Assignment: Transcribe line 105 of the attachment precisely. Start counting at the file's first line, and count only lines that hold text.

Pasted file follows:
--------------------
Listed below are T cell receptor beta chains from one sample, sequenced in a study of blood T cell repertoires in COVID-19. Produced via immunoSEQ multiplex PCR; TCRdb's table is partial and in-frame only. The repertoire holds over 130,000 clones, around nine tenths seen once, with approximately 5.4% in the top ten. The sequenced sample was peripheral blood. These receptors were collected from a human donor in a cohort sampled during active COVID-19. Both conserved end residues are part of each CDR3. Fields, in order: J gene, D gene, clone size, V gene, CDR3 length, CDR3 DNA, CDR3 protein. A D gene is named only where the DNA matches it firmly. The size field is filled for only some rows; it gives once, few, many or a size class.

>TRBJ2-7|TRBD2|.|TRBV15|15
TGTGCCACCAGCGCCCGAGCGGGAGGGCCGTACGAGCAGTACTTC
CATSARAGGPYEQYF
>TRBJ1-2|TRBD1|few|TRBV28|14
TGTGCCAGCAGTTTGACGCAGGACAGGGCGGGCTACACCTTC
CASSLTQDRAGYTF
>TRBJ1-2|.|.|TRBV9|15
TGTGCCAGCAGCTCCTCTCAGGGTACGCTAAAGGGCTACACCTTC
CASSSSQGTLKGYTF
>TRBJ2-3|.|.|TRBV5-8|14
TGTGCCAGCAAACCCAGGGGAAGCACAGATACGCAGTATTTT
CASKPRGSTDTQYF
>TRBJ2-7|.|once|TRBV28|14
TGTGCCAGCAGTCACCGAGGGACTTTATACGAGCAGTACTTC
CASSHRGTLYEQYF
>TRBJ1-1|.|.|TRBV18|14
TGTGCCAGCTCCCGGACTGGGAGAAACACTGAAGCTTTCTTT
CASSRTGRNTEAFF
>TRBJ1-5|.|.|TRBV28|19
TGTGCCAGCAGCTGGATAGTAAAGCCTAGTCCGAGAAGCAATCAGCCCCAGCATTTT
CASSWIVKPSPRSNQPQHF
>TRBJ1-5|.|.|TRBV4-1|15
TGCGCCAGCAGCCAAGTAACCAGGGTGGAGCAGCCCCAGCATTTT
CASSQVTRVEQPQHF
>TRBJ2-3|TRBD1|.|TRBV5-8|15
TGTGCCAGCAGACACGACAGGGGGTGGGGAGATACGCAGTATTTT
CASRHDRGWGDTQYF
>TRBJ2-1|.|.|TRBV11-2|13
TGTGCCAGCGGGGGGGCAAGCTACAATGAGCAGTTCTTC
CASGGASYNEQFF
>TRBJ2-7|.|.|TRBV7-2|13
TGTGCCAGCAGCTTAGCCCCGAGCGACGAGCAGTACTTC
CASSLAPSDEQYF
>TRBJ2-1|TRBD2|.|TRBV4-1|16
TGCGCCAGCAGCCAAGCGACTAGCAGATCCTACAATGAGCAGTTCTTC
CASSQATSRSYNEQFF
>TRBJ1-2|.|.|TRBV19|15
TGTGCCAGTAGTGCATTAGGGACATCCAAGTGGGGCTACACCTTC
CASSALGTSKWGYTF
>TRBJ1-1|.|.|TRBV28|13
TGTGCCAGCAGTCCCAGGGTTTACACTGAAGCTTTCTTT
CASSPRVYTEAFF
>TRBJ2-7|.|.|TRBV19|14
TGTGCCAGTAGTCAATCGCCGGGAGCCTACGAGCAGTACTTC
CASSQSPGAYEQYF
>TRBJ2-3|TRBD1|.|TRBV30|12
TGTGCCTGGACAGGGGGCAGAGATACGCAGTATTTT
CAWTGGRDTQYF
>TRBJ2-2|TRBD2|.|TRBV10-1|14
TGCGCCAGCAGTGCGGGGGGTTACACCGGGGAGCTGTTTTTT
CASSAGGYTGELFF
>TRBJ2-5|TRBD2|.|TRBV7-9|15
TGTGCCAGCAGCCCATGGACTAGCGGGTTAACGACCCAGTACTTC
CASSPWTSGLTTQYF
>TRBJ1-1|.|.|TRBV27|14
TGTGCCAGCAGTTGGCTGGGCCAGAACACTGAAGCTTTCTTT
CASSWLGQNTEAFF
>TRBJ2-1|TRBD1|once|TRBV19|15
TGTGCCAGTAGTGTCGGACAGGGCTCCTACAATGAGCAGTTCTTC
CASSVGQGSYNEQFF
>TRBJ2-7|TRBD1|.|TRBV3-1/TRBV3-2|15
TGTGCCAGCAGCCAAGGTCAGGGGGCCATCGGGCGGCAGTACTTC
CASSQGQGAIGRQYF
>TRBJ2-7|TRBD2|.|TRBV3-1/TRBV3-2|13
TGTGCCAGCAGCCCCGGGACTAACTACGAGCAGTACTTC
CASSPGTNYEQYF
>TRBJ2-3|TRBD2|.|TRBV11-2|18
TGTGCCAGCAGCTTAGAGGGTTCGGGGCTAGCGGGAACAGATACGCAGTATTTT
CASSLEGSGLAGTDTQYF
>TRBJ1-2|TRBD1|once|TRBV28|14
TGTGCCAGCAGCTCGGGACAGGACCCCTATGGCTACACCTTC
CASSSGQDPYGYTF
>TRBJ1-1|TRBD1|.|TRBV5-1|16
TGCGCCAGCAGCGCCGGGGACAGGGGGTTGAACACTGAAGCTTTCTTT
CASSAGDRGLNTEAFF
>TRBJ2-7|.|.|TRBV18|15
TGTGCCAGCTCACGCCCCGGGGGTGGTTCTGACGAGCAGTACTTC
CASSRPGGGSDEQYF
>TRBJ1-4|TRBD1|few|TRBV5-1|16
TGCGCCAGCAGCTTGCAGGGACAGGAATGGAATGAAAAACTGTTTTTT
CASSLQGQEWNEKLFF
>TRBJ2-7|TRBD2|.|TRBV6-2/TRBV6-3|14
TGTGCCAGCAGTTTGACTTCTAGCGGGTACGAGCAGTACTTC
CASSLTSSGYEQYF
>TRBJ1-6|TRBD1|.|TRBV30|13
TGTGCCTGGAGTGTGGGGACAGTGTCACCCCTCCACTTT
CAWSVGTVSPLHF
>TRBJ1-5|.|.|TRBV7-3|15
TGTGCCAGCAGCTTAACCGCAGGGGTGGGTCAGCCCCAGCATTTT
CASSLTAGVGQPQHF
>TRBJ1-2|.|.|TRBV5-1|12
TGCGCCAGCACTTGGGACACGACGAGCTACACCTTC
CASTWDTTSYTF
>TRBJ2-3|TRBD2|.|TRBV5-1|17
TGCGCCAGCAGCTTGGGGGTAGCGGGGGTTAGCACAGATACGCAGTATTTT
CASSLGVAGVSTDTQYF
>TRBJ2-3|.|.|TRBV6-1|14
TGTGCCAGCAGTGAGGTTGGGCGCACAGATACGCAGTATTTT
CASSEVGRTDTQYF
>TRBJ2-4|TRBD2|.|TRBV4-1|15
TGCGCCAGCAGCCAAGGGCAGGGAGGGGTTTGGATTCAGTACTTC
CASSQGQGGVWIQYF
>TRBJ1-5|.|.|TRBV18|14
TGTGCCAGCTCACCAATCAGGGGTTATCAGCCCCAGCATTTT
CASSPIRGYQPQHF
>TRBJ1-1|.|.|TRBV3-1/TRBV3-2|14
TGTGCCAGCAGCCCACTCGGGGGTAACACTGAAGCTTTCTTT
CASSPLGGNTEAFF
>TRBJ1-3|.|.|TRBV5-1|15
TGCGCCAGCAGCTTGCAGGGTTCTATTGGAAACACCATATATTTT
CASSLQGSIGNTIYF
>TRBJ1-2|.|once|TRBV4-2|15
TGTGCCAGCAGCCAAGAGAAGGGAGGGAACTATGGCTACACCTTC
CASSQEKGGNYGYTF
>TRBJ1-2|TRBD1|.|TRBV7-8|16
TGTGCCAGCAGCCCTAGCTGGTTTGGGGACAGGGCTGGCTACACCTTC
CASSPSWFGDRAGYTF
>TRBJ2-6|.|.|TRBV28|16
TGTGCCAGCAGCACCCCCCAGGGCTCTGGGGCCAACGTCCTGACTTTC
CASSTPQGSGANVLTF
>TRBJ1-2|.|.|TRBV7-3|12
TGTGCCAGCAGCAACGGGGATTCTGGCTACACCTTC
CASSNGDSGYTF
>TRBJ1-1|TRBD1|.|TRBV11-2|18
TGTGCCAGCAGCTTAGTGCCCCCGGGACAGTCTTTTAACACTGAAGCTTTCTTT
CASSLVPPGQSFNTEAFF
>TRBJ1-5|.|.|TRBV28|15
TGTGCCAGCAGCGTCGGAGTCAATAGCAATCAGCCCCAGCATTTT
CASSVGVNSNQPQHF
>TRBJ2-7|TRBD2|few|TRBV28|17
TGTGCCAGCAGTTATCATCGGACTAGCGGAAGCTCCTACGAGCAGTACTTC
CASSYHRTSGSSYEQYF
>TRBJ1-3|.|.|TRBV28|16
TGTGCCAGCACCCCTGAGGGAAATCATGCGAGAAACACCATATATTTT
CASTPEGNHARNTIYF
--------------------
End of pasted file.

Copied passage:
TGTGCCAGCTCACCAATCAGGGGTTATCAGCCCCAGCATTTT